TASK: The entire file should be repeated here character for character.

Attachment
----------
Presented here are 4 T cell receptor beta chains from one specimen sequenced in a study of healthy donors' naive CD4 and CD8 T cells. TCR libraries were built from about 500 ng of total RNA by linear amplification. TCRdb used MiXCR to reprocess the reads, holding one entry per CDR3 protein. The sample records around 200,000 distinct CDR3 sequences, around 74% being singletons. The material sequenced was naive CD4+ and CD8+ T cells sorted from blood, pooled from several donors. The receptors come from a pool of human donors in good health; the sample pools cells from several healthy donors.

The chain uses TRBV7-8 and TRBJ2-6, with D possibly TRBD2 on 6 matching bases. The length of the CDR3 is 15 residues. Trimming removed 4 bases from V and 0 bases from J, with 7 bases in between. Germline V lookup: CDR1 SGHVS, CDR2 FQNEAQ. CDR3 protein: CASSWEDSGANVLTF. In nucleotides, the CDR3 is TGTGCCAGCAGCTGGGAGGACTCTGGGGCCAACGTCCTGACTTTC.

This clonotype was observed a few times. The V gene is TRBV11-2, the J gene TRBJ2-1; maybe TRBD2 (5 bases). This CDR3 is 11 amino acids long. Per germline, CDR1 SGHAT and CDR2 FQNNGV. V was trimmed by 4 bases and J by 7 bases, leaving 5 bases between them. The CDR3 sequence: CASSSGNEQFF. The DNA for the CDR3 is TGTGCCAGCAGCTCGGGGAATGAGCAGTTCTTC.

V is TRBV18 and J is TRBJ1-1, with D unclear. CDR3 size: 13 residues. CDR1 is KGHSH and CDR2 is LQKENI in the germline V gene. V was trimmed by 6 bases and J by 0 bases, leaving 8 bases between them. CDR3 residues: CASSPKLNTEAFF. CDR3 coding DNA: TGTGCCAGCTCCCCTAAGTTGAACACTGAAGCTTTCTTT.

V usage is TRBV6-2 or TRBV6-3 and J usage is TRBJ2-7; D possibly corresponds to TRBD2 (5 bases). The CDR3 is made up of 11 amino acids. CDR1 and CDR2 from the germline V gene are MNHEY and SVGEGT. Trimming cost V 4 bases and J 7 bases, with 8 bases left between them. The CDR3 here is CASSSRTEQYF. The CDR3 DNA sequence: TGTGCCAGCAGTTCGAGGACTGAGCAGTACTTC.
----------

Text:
Presented here are 4 T cell receptor beta chains from one specimen sequenced in a study of healthy donors' naive CD4 and CD8 T cells. TCR libraries were built from about 500 ng of total RNA by linear amplification. TCRdb used MiXCR to reprocess the reads, holding one entry per CDR3 protein. The sample records around 200,000 distinct CDR3 sequences, around 74% being singletons. The material sequenced was naive CD4+ and CD8+ T cells sorted from blood, pooled from several donors. The receptors come from a pool of human donors in good health; the sample pools cells from several healthy donors.

The chain uses TRBV7-8 and TRBJ2-6, with D possibly TRBD2 on 6 matching bases. The length of the CDR3 is 15 residues. Trimming removed 4 bases from V and 0 bases from J, with 7 bases in between. Germline V lookup: CDR1 SGHVS, CDR2 FQNEAQ. CDR3 protein: CASSWEDSGANVLTF. In nucleotides, the CDR3 is TGTGCCAGCAGCTGGGAGGACTCTGGGGCCAACGTCCTGACTTTC.

This clonotype was observed a few times. The V gene is TRBV11-2, the J gene TRBJ2-1; maybe TRBD2 (5 bases). This CDR3 is 11 amino acids long. Per germline, CDR1 SGHAT and CDR2 FQNNGV. V was trimmed by 4 bases and J by 7 bases, leaving 5 bases between them. The CDR3 sequence: CASSSGNEQFF. The DNA for the CDR3 is TGTGCCAGCAGCTCGGGGAATGAGCAGTTCTTC.

V is TRBV18 and J is TRBJ1-1, with D unclear. CDR3 size: 13 residues. CDR1 is KGHSH and CDR2 is LQKENI in the germline V gene. V was trimmed by 6 bases and J by 0 bases, leaving 8 bases between them. CDR3 residues: CASSPKLNTEAFF. CDR3 coding DNA: TGTGCCAGCTCCCCTAAGTTGAACACTGAAGCTTTCTTT.

V usage is TRBV6-2 or TRBV6-3 and J usage is TRBJ2-7; D possibly corresponds to TRBD2 (5 bases). The CDR3 is made up of 11 amino acids. CDR1 and CDR2 from the germline V gene are MNHEY and SVGEGT. Trimming cost V 4 bases and J 7 bases, with 8 bases left between them. The CDR3 here is CASSSRTEQYF. The CDR3 DNA sequence: TGTGCCAGCAGTTCGAGGACTGAGCAGTACTTC.